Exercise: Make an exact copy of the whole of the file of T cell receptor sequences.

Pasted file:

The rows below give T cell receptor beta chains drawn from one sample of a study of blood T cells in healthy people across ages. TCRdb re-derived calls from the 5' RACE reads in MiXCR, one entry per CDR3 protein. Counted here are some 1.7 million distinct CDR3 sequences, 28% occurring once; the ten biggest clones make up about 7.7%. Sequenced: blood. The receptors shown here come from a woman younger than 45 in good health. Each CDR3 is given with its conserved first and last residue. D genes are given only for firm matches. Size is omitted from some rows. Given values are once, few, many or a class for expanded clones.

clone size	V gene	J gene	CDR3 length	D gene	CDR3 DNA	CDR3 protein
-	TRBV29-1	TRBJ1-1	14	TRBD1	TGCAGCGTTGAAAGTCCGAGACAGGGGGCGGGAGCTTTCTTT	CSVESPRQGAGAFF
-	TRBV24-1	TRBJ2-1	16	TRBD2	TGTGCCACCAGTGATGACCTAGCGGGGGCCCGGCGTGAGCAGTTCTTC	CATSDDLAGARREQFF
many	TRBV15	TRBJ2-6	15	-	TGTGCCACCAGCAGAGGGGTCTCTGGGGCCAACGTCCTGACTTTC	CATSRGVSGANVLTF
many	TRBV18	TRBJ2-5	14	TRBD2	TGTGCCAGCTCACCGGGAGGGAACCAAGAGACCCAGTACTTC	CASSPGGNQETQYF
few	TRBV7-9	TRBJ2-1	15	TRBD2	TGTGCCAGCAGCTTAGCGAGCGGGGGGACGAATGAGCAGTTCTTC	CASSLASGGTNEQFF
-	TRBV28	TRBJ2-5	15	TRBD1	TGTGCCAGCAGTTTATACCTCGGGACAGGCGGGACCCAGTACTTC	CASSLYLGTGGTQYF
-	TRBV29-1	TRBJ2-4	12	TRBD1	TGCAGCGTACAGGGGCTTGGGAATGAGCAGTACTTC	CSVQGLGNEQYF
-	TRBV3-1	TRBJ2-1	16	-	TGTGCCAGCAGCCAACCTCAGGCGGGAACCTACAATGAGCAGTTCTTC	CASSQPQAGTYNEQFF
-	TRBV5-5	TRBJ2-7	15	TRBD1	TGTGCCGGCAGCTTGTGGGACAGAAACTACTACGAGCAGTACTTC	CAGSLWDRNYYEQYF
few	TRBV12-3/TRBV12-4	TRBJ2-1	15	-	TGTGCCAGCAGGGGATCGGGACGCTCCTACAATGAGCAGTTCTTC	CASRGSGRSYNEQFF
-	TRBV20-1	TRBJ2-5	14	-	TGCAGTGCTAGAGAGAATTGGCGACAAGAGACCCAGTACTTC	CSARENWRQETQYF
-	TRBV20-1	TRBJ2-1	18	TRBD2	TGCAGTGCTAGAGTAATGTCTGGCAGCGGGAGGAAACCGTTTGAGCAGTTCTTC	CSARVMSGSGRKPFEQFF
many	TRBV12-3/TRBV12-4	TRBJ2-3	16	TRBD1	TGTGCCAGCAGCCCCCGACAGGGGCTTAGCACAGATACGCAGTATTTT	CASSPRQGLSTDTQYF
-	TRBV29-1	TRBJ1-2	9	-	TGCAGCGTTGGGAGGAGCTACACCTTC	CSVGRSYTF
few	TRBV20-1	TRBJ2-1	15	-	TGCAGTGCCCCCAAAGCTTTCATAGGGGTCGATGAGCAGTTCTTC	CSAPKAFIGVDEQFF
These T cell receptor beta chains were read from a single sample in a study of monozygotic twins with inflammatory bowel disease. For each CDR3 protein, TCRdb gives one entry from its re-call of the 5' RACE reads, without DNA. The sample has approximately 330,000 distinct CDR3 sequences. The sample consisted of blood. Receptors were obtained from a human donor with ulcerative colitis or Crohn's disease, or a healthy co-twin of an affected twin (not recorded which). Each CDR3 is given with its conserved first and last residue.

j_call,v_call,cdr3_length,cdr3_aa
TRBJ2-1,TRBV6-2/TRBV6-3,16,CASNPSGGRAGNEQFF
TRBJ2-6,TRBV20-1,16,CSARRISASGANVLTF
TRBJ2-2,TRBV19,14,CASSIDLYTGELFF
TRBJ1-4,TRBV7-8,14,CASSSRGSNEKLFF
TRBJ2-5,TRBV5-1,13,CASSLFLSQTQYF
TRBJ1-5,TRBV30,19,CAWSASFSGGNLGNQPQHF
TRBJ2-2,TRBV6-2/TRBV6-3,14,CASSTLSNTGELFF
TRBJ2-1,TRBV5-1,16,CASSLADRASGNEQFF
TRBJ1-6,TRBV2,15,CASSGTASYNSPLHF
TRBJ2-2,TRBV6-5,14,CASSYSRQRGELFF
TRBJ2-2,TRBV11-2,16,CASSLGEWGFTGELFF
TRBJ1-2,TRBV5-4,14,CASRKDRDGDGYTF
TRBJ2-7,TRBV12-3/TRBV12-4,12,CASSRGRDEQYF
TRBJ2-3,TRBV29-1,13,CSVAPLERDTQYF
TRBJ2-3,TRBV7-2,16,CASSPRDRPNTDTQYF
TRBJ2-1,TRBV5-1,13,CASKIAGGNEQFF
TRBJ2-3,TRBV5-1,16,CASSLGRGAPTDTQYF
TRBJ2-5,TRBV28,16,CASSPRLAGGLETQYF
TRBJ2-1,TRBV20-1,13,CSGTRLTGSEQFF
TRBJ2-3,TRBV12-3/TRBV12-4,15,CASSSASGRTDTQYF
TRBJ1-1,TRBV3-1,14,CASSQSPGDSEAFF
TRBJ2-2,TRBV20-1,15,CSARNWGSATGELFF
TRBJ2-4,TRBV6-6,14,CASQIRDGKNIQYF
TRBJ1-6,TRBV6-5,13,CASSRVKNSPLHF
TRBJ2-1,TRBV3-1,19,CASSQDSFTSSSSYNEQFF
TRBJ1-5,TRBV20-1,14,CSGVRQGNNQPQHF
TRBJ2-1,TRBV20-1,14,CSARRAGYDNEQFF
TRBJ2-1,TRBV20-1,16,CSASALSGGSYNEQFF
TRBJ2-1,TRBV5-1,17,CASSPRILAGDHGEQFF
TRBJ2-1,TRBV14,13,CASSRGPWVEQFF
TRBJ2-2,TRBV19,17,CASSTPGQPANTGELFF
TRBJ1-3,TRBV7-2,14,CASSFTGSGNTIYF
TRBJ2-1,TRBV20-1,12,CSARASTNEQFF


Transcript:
The rows below give T cell receptor beta chains drawn from one sample of a study of blood T cells in healthy people across ages. TCRdb re-derived calls from the 5' RACE reads in MiXCR, one entry per CDR3 protein. Counted here are some 1.7 million distinct CDR3 sequences, 28% occurring once; the ten biggest clones make up about 7.7%. Sequenced: blood. The receptors shown here come from a woman younger than 45 in good health. Each CDR3 is given with its conserved first and last residue. D genes are given only for firm matches. Size is omitted from some rows. Given values are once, few, many or a class for expanded clones.

clone size	V gene	J gene	CDR3 length	D gene	CDR3 DNA	CDR3 protein
-	TRBV29-1	TRBJ1-1	14	TRBD1	TGCAGCGTTGAAAGTCCGAGACAGGGGGCGGGAGCTTTCTTT	CSVESPRQGAGAFF
-	TRBV24-1	TRBJ2-1	16	TRBD2	TGTGCCACCAGTGATGACCTAGCGGGGGCCCGGCGTGAGCAGTTCTTC	CATSDDLAGARREQFF
many	TRBV15	TRBJ2-6	15	-	TGTGCCACCAGCAGAGGGGTCTCTGGGGCCAACGTCCTGACTTTC	CATSRGVSGANVLTF
many	TRBV18	TRBJ2-5	14	TRBD2	TGTGCCAGCTCACCGGGAGGGAACCAAGAGACCCAGTACTTC	CASSPGGNQETQYF
few	TRBV7-9	TRBJ2-1	15	TRBD2	TGTGCCAGCAGCTTAGCGAGCGGGGGGACGAATGAGCAGTTCTTC	CASSLASGGTNEQFF
-	TRBV28	TRBJ2-5	15	TRBD1	TGTGCCAGCAGTTTATACCTCGGGACAGGCGGGACCCAGTACTTC	CASSLYLGTGGTQYF
-	TRBV29-1	TRBJ2-4	12	TRBD1	TGCAGCGTACAGGGGCTTGGGAATGAGCAGTACTTC	CSVQGLGNEQYF
-	TRBV3-1	TRBJ2-1	16	-	TGTGCCAGCAGCCAACCTCAGGCGGGAACCTACAATGAGCAGTTCTTC	CASSQPQAGTYNEQFF
-	TRBV5-5	TRBJ2-7	15	TRBD1	TGTGCCGGCAGCTTGTGGGACAGAAACTACTACGAGCAGTACTTC	CAGSLWDRNYYEQYF
few	TRBV12-3/TRBV12-4	TRBJ2-1	15	-	TGTGCCAGCAGGGGATCGGGACGCTCCTACAATGAGCAGTTCTTC	CASRGSGRSYNEQFF
-	TRBV20-1	TRBJ2-5	14	-	TGCAGTGCTAGAGAGAATTGGCGACAAGAGACCCAGTACTTC	CSARENWRQETQYF
-	TRBV20-1	TRBJ2-1	18	TRBD2	TGCAGTGCTAGAGTAATGTCTGGCAGCGGGAGGAAACCGTTTGAGCAGTTCTTC	CSARVMSGSGRKPFEQFF
many	TRBV12-3/TRBV12-4	TRBJ2-3	16	TRBD1	TGTGCCAGCAGCCCCCGACAGGGGCTTAGCACAGATACGCAGTATTTT	CASSPRQGLSTDTQYF
-	TRBV29-1	TRBJ1-2	9	-	TGCAGCGTTGGGAGGAGCTACACCTTC	CSVGRSYTF
few	TRBV20-1	TRBJ2-1	15	-	TGCAGTGCCCCCAAAGCTTTCATAGGGGTCGATGAGCAGTTCTTC	CSAPKAFIGVDEQFF
These T cell receptor beta chains were read from a single sample in a study of monozygotic twins with inflammatory bowel disease. For each CDR3 protein, TCRdb gives one entry from its re-call of the 5' RACE reads, without DNA. The sample has approximately 330,000 distinct CDR3 sequences. The sample consisted of blood. Receptors were obtained from a human donor with ulcerative colitis or Crohn's disease, or a healthy co-twin of an affected twin (not recorded which). Each CDR3 is given with its conserved first and last residue.

j_call,v_call,cdr3_length,cdr3_aa
TRBJ2-1,TRBV6-2/TRBV6-3,16,CASNPSGGRAGNEQFF
TRBJ2-6,TRBV20-1,16,CSARRISASGANVLTF
TRBJ2-2,TRBV19,14,CASSIDLYTGELFF
TRBJ1-4,TRBV7-8,14,CASSSRGSNEKLFF
TRBJ2-5,TRBV5-1,13,CASSLFLSQTQYF
TRBJ1-5,TRBV30,19,CAWSASFSGGNLGNQPQHF
TRBJ2-2,TRBV6-2/TRBV6-3,14,CASSTLSNTGELFF
TRBJ2-1,TRBV5-1,16,CASSLADRASGNEQFF
TRBJ1-6,TRBV2,15,CASSGTASYNSPLHF
TRBJ2-2,TRBV6-5,14,CASSYSRQRGELFF
TRBJ2-2,TRBV11-2,16,CASSLGEWGFTGELFF
TRBJ1-2,TRBV5-4,14,CASRKDRDGDGYTF
TRBJ2-7,TRBV12-3/TRBV12-4,12,CASSRGRDEQYF
TRBJ2-3,TRBV29-1,13,CSVAPLERDTQYF
TRBJ2-3,TRBV7-2,16,CASSPRDRPNTDTQYF
TRBJ2-1,TRBV5-1,13,CASKIAGGNEQFF
TRBJ2-3,TRBV5-1,16,CASSLGRGAPTDTQYF
TRBJ2-5,TRBV28,16,CASSPRLAGGLETQYF
TRBJ2-1,TRBV20-1,13,CSGTRLTGSEQFF
TRBJ2-3,TRBV12-3/TRBV12-4,15,CASSSASGRTDTQYF
TRBJ1-1,TRBV3-1,14,CASSQSPGDSEAFF
TRBJ2-2,TRBV20-1,15,CSARNWGSATGELFF
TRBJ2-4,TRBV6-6,14,CASQIRDGKNIQYF
TRBJ1-6,TRBV6-5,13,CASSRVKNSPLHF
TRBJ2-1,TRBV3-1,19,CASSQDSFTSSSSYNEQFF
TRBJ1-5,TRBV20-1,14,CSGVRQGNNQPQHF
TRBJ2-1,TRBV20-1,14,CSARRAGYDNEQFF
TRBJ2-1,TRBV20-1,16,CSASALSGGSYNEQFF
TRBJ2-1,TRBV5-1,17,CASSPRILAGDHGEQFF
TRBJ2-1,TRBV14,13,CASSRGPWVEQFF
TRBJ2-2,TRBV19,17,CASSTPGQPANTGELFF
TRBJ1-3,TRBV7-2,14,CASSFTGSGNTIYF
TRBJ2-1,TRBV20-1,12,CSARASTNEQFF